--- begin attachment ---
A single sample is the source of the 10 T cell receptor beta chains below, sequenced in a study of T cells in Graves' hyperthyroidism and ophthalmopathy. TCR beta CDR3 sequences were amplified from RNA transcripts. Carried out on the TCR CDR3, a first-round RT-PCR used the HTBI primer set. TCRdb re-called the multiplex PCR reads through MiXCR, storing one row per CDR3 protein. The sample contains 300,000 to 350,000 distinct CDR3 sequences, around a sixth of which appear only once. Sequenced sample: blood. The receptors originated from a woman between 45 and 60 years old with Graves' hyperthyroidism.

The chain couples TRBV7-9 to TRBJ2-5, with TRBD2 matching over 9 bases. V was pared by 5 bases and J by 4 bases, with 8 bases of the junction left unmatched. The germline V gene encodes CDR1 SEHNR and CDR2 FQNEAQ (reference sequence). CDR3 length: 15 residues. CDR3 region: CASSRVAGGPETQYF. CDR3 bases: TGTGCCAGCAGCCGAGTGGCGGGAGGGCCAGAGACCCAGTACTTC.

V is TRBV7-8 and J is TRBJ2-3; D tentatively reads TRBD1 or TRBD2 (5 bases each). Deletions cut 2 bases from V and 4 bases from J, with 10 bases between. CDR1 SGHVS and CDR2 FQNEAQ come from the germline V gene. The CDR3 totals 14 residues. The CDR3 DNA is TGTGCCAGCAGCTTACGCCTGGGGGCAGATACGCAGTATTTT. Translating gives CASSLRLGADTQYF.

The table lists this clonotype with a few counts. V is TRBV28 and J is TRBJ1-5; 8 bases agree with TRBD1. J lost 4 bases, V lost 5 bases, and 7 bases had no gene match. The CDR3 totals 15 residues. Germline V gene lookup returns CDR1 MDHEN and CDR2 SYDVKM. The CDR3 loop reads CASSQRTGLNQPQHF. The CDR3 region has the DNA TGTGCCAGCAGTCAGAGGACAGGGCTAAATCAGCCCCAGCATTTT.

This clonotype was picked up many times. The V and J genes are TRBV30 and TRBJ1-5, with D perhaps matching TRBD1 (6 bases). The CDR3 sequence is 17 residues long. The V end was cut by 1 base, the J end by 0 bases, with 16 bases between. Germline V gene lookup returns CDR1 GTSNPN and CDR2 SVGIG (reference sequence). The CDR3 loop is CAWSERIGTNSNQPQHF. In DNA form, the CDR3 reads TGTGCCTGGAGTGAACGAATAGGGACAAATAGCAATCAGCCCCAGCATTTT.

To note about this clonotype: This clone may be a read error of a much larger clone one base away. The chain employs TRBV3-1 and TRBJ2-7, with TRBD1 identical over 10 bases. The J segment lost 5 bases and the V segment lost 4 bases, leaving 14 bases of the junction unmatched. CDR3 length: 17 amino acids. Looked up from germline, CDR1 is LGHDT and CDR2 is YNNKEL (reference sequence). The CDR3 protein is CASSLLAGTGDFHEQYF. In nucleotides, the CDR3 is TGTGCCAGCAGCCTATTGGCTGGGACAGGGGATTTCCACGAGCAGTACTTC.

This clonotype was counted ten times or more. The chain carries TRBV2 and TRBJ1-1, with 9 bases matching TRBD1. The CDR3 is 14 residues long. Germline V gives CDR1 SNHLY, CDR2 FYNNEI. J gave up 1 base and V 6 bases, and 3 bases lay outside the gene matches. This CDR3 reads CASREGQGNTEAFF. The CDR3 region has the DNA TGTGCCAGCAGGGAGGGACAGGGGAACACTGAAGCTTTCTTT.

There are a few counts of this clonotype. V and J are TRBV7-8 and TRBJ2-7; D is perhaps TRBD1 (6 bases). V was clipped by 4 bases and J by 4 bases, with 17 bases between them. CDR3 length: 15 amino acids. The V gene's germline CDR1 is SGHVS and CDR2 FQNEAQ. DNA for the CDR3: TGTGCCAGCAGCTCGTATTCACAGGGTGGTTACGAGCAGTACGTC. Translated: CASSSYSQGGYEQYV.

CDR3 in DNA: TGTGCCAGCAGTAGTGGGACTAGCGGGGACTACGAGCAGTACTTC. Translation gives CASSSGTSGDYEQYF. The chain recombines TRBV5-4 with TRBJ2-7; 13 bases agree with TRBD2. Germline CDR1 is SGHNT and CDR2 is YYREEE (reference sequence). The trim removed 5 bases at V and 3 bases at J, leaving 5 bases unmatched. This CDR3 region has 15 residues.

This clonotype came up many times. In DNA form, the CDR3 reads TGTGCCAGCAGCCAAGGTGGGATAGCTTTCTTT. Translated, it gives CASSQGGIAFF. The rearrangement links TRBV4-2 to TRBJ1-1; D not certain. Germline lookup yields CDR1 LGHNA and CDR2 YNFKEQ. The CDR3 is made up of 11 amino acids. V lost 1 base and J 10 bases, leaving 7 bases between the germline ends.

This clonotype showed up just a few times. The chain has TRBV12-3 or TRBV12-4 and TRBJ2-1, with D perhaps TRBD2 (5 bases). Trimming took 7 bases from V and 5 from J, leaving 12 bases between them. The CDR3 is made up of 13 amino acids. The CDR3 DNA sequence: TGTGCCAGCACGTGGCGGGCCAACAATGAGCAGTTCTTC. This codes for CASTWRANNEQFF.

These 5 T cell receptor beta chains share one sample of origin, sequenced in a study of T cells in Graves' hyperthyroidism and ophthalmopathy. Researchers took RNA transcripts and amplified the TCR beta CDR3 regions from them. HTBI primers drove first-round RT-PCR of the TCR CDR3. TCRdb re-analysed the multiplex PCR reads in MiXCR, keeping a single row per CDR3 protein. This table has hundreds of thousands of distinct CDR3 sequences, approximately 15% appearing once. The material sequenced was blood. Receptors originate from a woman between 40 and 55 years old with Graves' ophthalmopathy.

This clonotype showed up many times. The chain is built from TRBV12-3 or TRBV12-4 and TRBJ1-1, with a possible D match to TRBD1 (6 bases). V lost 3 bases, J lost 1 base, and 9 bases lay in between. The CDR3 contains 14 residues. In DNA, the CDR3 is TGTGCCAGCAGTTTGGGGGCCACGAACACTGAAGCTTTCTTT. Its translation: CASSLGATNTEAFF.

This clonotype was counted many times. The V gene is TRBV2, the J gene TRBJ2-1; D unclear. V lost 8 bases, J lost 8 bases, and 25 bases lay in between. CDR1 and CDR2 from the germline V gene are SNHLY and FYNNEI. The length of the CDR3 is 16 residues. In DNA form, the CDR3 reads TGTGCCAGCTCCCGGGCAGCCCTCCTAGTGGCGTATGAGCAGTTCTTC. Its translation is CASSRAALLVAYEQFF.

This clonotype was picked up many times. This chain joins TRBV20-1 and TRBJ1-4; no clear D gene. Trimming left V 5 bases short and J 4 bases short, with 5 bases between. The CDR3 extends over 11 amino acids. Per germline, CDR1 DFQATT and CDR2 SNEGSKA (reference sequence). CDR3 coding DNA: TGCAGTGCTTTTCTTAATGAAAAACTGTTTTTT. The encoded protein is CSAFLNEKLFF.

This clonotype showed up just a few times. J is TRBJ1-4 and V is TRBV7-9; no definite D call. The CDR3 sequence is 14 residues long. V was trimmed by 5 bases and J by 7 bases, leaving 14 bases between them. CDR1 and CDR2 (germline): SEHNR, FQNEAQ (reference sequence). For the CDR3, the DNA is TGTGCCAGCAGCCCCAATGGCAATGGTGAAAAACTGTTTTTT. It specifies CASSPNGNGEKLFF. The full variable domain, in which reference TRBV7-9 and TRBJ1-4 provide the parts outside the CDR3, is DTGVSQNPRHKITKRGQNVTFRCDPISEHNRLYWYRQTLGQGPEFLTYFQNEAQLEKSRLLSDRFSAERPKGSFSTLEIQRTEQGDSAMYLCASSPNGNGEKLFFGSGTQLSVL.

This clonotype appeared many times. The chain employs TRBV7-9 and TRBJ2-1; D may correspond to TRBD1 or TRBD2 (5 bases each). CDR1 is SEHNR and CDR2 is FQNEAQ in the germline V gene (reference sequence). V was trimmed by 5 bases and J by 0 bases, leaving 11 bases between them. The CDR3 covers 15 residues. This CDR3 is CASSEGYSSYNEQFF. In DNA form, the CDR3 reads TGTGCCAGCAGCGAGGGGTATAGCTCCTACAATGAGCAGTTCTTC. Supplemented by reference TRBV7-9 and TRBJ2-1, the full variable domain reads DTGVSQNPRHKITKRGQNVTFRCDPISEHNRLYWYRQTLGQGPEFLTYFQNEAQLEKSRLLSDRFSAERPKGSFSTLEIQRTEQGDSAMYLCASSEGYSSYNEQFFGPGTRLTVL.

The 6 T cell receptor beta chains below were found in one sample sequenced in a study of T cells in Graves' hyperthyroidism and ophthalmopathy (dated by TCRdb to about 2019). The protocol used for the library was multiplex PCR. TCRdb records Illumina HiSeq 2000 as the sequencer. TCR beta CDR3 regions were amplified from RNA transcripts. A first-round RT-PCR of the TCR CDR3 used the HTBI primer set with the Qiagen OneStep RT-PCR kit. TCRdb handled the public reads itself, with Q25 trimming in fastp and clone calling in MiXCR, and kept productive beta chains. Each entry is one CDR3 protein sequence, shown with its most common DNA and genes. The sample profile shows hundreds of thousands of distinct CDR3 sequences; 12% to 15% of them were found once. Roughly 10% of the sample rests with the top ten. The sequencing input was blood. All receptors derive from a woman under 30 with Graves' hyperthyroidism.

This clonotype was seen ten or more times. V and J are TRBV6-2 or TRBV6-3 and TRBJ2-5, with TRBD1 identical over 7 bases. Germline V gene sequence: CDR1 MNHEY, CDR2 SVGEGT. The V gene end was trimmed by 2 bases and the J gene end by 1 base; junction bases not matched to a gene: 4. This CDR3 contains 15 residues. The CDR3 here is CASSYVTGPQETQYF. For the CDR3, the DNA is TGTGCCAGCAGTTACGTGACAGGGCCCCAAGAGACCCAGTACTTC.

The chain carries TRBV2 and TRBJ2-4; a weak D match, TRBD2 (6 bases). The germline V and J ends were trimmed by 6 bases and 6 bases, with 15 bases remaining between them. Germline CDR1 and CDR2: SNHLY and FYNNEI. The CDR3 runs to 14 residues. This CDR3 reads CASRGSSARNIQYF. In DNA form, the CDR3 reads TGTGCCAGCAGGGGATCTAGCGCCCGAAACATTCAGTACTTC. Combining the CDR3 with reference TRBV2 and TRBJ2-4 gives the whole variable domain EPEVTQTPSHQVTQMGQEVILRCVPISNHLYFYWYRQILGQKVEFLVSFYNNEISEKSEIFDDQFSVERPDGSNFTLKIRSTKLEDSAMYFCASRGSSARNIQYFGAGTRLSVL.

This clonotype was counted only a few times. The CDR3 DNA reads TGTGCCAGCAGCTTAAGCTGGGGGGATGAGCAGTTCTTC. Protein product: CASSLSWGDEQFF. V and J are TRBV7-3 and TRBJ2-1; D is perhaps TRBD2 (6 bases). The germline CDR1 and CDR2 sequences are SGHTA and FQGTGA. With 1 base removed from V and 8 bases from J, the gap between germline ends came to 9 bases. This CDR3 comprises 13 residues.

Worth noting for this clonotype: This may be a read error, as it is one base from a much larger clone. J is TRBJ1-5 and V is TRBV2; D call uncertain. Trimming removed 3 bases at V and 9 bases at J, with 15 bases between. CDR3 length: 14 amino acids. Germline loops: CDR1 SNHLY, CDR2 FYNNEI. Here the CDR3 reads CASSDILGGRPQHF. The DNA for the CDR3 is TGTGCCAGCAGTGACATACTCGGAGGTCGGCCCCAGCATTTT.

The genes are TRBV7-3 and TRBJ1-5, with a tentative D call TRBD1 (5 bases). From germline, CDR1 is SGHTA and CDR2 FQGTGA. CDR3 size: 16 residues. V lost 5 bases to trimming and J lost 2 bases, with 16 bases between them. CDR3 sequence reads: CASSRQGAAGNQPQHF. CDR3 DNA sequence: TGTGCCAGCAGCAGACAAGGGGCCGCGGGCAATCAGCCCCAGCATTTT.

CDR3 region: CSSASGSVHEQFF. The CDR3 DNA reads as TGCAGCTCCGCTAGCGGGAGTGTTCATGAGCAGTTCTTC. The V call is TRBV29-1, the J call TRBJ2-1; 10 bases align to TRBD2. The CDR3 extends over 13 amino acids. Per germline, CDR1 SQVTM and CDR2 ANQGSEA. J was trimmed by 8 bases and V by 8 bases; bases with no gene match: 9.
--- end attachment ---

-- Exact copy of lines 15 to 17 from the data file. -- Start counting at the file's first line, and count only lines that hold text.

This clonotype was picked up many times. This chain joins TRBV20-1 and TRBJ1-4; no clear D gene. Trimming left V 5 bases short and J 4 bases short, with 5 bases between. The CDR3 extends over 11 amino acids. Per germline, CDR1 DFQATT and CDR2 SNEGSKA (reference sequence). CDR3 coding DNA: TGCAGTGCTTTTCTTAATGAAAAACTGTTTTTT. The encoded protein is CSAFLNEKLFF.

This clonotype showed up just a few times. J is TRBJ1-4 and V is TRBV7-9; no definite D call. The CDR3 sequence is 14 residues long. V was trimmed by 5 bases and J by 7 bases, leaving 14 bases between them. CDR1 and CDR2 (germline): SEHNR, FQNEAQ (reference sequence). For the CDR3, the DNA is TGTGCCAGCAGCCCCAATGGCAATGGTGAAAAACTGTTTTTT. It specifies CASSPNGNGEKLFF. The full variable domain, in which reference TRBV7-9 and TRBJ1-4 provide the parts outside the CDR3, is DTGVSQNPRHKITKRGQNVTFRCDPISEHNRLYWYRQTLGQGPEFLTYFQNEAQLEKSRLLSDRFSAERPKGSFSTLEIQRTEQGDSAMYLCASSPNGNGEKLFFGSGTQLSVL.

This clonotype appeared many times. The chain employs TRBV7-9 and TRBJ2-1; D may correspond to TRBD1 or TRBD2 (5 bases each). CDR1 is SEHNR and CDR2 is FQNEAQ in the germline V gene (reference sequence). V was trimmed by 5 bases and J by 0 bases, leaving 11 bases between them. The CDR3 covers 15 residues. This CDR3 is CASSEGYSSYNEQFF. In DNA form, the CDR3 reads TGTGCCAGCAGCGAGGGGTATAGCTCCTACAATGAGCAGTTCTTC. Supplemented by reference TRBV7-9 and TRBJ2-1, the full variable domain reads DTGVSQNPRHKITKRGQNVTFRCDPISEHNRLYWYRQTLGQGPEFLTYFQNEAQLEKSRLLSDRFSAERPKGSFSTLEIQRTEQGDSAMYLCASSEGYSSYNEQFFGPGTRLTVL.